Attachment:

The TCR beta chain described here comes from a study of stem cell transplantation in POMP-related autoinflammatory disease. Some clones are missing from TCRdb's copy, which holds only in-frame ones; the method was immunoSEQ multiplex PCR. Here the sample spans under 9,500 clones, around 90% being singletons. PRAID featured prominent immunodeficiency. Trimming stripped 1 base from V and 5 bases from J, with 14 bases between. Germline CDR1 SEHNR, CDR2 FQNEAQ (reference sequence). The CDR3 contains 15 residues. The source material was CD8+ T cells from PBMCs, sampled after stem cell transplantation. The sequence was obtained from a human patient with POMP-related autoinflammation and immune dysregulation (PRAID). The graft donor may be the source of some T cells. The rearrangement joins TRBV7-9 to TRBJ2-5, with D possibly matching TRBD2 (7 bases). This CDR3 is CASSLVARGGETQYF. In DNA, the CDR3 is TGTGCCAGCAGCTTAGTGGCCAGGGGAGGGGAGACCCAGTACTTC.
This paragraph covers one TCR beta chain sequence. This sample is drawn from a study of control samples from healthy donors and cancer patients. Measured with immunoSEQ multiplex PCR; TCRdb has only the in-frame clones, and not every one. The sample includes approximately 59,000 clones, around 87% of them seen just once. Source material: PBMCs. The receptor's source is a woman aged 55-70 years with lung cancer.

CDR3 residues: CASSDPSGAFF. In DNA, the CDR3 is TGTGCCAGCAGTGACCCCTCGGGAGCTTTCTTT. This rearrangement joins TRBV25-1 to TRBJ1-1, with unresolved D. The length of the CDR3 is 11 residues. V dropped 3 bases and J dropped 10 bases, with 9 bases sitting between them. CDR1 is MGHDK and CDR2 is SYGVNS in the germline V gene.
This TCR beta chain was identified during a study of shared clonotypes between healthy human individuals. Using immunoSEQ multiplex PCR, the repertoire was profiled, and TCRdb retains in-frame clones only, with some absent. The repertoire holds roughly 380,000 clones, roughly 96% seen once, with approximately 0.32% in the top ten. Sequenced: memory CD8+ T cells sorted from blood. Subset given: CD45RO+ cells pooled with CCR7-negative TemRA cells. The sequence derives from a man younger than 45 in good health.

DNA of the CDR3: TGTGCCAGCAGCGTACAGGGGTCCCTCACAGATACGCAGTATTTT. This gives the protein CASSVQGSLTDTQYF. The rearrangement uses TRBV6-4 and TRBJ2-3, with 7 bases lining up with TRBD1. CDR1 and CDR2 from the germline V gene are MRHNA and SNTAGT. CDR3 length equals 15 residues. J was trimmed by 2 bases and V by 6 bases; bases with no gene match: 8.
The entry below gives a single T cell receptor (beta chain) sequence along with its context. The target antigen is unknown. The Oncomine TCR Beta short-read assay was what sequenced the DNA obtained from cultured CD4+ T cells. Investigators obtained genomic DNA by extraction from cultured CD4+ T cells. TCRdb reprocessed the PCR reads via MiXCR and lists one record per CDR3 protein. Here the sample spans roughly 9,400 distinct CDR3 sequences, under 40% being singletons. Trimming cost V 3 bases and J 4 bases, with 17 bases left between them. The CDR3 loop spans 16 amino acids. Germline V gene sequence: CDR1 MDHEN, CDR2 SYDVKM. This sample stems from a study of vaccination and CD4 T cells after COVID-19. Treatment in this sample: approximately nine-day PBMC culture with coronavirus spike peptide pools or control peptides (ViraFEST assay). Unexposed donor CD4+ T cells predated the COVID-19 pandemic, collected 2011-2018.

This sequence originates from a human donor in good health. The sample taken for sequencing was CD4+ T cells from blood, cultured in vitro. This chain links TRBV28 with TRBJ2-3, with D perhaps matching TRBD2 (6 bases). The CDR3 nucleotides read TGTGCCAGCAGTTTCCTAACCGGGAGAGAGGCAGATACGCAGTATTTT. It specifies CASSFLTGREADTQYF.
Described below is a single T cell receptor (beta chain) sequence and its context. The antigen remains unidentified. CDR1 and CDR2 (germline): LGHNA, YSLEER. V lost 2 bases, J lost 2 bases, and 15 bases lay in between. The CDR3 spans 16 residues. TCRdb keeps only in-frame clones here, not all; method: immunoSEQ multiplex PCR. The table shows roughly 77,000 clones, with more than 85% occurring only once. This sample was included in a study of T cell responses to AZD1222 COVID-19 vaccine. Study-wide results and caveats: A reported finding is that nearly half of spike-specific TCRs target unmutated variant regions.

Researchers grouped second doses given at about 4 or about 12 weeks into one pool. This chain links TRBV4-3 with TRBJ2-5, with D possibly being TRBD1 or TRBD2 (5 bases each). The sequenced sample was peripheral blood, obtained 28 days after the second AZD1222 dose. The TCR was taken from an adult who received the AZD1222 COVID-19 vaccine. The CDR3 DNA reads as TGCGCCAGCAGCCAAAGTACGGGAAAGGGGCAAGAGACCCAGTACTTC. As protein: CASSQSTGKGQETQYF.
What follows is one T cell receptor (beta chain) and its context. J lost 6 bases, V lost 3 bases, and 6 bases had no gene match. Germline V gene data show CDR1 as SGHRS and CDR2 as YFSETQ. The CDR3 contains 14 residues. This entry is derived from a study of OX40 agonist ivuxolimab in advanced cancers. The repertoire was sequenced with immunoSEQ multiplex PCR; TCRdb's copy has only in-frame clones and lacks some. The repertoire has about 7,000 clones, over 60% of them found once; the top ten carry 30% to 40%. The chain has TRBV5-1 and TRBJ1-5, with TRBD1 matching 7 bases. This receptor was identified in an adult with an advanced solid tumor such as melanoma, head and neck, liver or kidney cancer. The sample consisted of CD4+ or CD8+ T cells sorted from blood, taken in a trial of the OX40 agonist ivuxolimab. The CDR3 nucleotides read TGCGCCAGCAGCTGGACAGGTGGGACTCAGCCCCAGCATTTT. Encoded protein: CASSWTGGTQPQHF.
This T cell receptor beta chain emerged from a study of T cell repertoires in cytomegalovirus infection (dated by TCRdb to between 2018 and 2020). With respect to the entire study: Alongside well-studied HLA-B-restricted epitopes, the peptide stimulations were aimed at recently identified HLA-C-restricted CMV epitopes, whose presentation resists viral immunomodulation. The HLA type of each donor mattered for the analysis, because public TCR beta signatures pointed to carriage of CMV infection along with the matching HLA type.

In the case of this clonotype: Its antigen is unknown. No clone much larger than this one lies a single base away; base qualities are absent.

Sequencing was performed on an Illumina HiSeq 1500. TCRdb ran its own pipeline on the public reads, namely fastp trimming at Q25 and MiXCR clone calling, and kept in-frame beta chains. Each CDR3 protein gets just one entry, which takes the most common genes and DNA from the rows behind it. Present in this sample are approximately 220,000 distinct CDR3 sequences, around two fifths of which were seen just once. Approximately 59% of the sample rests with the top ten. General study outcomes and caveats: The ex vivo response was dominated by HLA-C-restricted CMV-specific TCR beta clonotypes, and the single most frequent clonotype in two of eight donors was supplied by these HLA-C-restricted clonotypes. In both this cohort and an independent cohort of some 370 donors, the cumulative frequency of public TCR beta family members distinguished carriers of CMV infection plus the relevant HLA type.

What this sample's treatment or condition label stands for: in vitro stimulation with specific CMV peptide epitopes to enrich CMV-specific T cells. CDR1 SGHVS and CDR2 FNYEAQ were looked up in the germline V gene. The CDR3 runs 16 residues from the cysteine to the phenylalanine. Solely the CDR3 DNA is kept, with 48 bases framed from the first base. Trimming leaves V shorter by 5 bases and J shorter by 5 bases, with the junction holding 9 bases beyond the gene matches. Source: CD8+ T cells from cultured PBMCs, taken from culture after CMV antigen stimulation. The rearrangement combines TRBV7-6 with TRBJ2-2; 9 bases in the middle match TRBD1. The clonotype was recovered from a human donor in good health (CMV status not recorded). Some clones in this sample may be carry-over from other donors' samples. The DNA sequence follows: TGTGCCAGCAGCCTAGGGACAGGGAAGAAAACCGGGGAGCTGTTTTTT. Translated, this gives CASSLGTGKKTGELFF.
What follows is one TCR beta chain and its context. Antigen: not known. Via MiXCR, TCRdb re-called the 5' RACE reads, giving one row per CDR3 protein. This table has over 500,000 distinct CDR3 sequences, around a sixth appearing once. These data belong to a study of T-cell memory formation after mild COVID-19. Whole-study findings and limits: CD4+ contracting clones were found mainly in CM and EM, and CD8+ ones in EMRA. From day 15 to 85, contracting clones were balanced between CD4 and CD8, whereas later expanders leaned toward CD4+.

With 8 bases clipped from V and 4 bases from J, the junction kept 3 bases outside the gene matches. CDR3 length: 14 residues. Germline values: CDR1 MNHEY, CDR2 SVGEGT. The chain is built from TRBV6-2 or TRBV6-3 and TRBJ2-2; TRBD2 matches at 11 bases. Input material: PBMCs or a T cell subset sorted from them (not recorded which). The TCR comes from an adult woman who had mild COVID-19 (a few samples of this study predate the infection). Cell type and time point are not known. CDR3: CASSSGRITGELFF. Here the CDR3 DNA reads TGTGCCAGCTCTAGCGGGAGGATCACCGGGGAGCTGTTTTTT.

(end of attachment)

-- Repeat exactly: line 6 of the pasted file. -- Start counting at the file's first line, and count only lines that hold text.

The entry below gives a single T cell receptor (beta chain) sequence along with its context. The target antigen is unknown. The Oncomine TCR Beta short-read assay was what sequenced the DNA obtained from cultured CD4+ T cells. Investigators obtained genomic DNA by extraction from cultured CD4+ T cells. TCRdb reprocessed the PCR reads via MiXCR and lists one record per CDR3 protein. Here the sample spans roughly 9,400 distinct CDR3 sequences, under 40% being singletons. Trimming cost V 3 bases and J 4 bases, with 17 bases left between them. The CDR3 loop spans 16 amino acids. Germline V gene sequence: CDR1 MDHEN, CDR2 SYDVKM. This sample stems from a study of vaccination and CD4 T cells after COVID-19. Treatment in this sample: approximately nine-day PBMC culture with coronavirus spike peptide pools or control peptides (ViraFEST assay). Unexposed donor CD4+ T cells predated the COVID-19 pandemic, collected 2011-2018.